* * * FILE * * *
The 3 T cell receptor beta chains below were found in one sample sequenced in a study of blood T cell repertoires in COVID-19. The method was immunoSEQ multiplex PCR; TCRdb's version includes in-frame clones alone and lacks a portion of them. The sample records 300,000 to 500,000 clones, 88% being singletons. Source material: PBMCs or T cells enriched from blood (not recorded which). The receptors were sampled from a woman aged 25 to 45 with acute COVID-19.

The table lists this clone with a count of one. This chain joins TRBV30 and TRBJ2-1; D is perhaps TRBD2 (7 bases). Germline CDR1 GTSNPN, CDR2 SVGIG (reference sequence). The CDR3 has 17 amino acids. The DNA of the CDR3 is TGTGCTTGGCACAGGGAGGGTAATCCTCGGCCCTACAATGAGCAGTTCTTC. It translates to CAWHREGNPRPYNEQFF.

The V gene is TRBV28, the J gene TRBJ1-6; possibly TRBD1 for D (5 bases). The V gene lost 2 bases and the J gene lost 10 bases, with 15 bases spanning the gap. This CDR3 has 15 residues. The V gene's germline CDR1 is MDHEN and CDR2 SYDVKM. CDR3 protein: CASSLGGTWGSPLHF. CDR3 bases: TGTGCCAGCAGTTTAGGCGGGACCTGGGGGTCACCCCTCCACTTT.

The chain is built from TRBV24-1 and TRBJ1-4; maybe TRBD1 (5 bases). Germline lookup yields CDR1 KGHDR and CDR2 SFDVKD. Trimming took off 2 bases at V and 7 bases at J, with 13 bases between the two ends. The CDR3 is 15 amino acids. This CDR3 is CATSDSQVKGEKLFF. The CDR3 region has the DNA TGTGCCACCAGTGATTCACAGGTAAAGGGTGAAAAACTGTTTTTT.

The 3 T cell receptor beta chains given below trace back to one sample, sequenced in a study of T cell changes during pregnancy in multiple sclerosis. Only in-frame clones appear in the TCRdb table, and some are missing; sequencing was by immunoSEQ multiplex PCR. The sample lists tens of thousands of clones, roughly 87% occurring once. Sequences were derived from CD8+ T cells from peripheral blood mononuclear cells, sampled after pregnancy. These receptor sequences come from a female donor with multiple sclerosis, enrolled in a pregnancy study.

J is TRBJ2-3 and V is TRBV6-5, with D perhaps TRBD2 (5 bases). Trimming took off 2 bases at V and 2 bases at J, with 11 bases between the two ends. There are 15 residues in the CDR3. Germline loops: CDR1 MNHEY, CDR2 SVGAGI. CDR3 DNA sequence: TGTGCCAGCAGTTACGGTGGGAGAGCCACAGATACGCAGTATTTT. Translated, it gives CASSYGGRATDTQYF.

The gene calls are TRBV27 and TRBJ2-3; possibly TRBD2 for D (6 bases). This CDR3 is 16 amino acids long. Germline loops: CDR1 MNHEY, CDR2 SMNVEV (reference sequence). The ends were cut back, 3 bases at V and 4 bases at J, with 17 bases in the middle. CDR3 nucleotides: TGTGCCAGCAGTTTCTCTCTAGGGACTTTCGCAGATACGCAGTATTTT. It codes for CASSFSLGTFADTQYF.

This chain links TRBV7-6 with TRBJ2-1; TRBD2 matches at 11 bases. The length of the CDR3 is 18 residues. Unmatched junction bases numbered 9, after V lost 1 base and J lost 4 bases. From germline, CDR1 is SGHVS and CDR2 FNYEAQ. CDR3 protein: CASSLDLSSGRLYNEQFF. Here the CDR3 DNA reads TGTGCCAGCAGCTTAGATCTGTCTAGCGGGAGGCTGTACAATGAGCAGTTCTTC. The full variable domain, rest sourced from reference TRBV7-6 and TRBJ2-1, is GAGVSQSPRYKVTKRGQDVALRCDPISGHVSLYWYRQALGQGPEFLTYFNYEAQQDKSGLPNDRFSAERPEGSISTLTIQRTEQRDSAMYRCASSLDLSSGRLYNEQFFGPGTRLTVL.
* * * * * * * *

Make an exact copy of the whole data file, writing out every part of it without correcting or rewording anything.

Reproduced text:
The 3 T cell receptor beta chains below were found in one sample sequenced in a study of blood T cell repertoires in COVID-19. The method was immunoSEQ multiplex PCR; TCRdb's version includes in-frame clones alone and lacks a portion of them. The sample records 300,000 to 500,000 clones, 88% being singletons. Source material: PBMCs or T cells enriched from blood (not recorded which). The receptors were sampled from a woman aged 25 to 45 with acute COVID-19.

The table lists this clone with a count of one. This chain joins TRBV30 and TRBJ2-1; D is perhaps TRBD2 (7 bases). Germline CDR1 GTSNPN, CDR2 SVGIG (reference sequence). The CDR3 has 17 amino acids. The DNA of the CDR3 is TGTGCTTGGCACAGGGAGGGTAATCCTCGGCCCTACAATGAGCAGTTCTTC. It translates to CAWHREGNPRPYNEQFF.

The V gene is TRBV28, the J gene TRBJ1-6; possibly TRBD1 for D (5 bases). The V gene lost 2 bases and the J gene lost 10 bases, with 15 bases spanning the gap. This CDR3 has 15 residues. The V gene's germline CDR1 is MDHEN and CDR2 SYDVKM. CDR3 protein: CASSLGGTWGSPLHF. CDR3 bases: TGTGCCAGCAGTTTAGGCGGGACCTGGGGGTCACCCCTCCACTTT.

The chain is built from TRBV24-1 and TRBJ1-4; maybe TRBD1 (5 bases). Germline lookup yields CDR1 KGHDR and CDR2 SFDVKD. Trimming took off 2 bases at V and 7 bases at J, with 13 bases between the two ends. The CDR3 is 15 amino acids. This CDR3 is CATSDSQVKGEKLFF. The CDR3 region has the DNA TGTGCCACCAGTGATTCACAGGTAAAGGGTGAAAAACTGTTTTTT.

The 3 T cell receptor beta chains given below trace back to one sample, sequenced in a study of T cell changes during pregnancy in multiple sclerosis. Only in-frame clones appear in the TCRdb table, and some are missing; sequencing was by immunoSEQ multiplex PCR. The sample lists tens of thousands of clones, roughly 87% occurring once. Sequences were derived from CD8+ T cells from peripheral blood mononuclear cells, sampled after pregnancy. These receptor sequences come from a female donor with multiple sclerosis, enrolled in a pregnancy study.

J is TRBJ2-3 and V is TRBV6-5, with D perhaps TRBD2 (5 bases). Trimming took off 2 bases at V and 2 bases at J, with 11 bases between the two ends. There are 15 residues in the CDR3. Germline loops: CDR1 MNHEY, CDR2 SVGAGI. CDR3 DNA sequence: TGTGCCAGCAGTTACGGTGGGAGAGCCACAGATACGCAGTATTTT. Translated, it gives CASSYGGRATDTQYF.

The gene calls are TRBV27 and TRBJ2-3; possibly TRBD2 for D (6 bases). This CDR3 is 16 amino acids long. Germline loops: CDR1 MNHEY, CDR2 SMNVEV (reference sequence). The ends were cut back, 3 bases at V and 4 bases at J, with 17 bases in the middle. CDR3 nucleotides: TGTGCCAGCAGTTTCTCTCTAGGGACTTTCGCAGATACGCAGTATTTT. It codes for CASSFSLGTFADTQYF.

This chain links TRBV7-6 with TRBJ2-1; TRBD2 matches at 11 bases. The length of the CDR3 is 18 residues. Unmatched junction bases numbered 9, after V lost 1 base and J lost 4 bases. From germline, CDR1 is SGHVS and CDR2 FNYEAQ. CDR3 protein: CASSLDLSSGRLYNEQFF. Here the CDR3 DNA reads TGTGCCAGCAGCTTAGATCTGTCTAGCGGGAGGCTGTACAATGAGCAGTTCTTC. The full variable domain, rest sourced from reference TRBV7-6 and TRBJ2-1, is GAGVSQSPRYKVTKRGQDVALRCDPISGHVSLYWYRQALGQGPEFLTYFNYEAQQDKSGLPNDRFSAERPEGSISTLTIQRTEQRDSAMYRCASSLDLSSGRLYNEQFFGPGTRLTVL.